Financial Intermediation, Liquidity, And Inflation
This paper develops a search-theoretic model to study the interaction between banking and monetary policy and how this interaction affects allocation and welfare. Regarding how banking affects the welfare costs of inflation, we find that, with banking, inflation generates lower welfare costs. We also find that lowering inflation improves welfare not just by reducing consumption/production distortions, but also by avoiding financial intermediation costs. Therefore, understanding the nature of financial intermediation is critical for accurately assessing the welfare gain from lowering the inflation rate. Regarding how monetary policy affects the welfare effects of banking, we find that, when the inflation is low, banking is not active in channeling liquidity; when inflation is high, banking is active and improves welfare; and when inflation is moderate, banking is active but reduces welfare. Owing to general-equilibrium feedback, banking is supported in equilibrium even though welfare is higher without banking.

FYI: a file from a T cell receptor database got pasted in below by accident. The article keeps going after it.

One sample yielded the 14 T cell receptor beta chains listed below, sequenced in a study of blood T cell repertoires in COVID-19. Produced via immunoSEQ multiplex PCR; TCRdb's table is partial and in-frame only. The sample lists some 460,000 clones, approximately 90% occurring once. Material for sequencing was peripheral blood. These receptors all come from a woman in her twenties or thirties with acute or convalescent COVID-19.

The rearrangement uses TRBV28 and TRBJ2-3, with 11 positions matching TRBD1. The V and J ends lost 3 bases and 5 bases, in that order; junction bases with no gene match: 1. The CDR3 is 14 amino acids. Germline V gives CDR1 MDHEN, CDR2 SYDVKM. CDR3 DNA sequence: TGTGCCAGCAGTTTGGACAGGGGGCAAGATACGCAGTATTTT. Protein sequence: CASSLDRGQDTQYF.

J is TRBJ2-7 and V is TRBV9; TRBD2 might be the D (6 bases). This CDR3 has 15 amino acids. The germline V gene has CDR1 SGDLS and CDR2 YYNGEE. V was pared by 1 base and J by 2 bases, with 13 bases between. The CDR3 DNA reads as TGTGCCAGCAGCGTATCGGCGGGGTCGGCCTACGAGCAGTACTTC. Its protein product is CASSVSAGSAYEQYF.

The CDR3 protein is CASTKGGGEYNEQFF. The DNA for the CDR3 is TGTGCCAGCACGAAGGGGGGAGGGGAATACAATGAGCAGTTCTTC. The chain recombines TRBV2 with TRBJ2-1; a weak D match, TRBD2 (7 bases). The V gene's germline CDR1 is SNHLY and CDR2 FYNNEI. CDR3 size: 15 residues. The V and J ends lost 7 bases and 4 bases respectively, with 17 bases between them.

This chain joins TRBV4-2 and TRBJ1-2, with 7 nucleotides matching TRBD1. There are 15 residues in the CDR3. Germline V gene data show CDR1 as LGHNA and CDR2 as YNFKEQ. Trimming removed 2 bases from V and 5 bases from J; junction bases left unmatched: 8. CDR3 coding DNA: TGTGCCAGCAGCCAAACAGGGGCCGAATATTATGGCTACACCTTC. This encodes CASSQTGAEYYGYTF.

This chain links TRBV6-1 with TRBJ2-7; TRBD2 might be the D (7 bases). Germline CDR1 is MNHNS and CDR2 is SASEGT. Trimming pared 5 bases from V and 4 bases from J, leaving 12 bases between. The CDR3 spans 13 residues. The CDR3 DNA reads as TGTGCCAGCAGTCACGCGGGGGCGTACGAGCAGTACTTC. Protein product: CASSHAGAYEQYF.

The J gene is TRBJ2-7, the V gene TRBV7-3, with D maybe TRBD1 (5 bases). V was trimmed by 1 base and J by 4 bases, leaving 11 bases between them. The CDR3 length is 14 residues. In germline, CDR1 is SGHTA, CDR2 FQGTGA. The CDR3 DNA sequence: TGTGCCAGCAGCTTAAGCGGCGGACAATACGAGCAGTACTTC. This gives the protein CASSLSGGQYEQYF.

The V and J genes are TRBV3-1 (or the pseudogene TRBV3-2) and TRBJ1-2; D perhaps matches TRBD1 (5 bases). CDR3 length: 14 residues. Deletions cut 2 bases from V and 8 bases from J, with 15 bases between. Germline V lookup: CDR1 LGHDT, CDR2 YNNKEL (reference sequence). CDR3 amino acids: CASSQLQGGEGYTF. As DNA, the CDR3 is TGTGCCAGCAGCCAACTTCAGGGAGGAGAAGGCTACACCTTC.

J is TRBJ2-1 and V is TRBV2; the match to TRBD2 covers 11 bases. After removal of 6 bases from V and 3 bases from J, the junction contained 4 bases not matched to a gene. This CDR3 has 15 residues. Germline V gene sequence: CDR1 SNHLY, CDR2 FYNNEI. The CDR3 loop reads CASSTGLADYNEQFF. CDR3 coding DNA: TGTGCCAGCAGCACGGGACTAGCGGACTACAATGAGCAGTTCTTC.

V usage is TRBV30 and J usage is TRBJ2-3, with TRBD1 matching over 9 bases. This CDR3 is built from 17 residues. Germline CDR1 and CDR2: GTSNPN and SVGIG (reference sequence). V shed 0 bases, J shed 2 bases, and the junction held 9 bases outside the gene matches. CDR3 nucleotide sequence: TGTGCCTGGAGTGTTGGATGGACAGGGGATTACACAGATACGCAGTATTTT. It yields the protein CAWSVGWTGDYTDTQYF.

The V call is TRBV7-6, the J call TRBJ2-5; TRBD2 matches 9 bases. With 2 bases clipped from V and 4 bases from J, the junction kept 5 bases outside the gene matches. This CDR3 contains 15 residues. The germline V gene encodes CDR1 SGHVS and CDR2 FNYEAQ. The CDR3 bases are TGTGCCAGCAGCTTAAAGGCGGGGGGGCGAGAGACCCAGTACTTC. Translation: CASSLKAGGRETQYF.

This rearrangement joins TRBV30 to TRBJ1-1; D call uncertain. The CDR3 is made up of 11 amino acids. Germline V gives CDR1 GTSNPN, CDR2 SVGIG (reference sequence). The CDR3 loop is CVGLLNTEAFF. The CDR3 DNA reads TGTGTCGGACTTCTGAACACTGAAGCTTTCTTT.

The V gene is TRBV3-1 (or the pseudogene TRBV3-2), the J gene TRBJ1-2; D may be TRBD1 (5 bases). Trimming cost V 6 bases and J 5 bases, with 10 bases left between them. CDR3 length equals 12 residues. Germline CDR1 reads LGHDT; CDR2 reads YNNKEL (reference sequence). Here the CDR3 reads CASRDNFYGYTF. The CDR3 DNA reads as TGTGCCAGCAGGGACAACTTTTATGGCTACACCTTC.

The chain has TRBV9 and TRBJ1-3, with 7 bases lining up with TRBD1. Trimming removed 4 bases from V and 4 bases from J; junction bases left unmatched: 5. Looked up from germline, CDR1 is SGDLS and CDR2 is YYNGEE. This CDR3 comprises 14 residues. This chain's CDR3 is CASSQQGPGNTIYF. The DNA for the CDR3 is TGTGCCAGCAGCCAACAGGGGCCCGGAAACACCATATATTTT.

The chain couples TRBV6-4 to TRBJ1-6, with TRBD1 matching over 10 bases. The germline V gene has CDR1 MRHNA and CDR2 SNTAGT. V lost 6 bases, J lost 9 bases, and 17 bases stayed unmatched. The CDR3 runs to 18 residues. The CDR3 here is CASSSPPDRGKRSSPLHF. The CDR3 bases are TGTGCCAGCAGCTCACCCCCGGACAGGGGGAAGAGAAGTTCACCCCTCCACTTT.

Volume (Year): 15 (2011)
Issue (Month): S1 (April)
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Web page: http://journals.cambridge.org/jid_MDY
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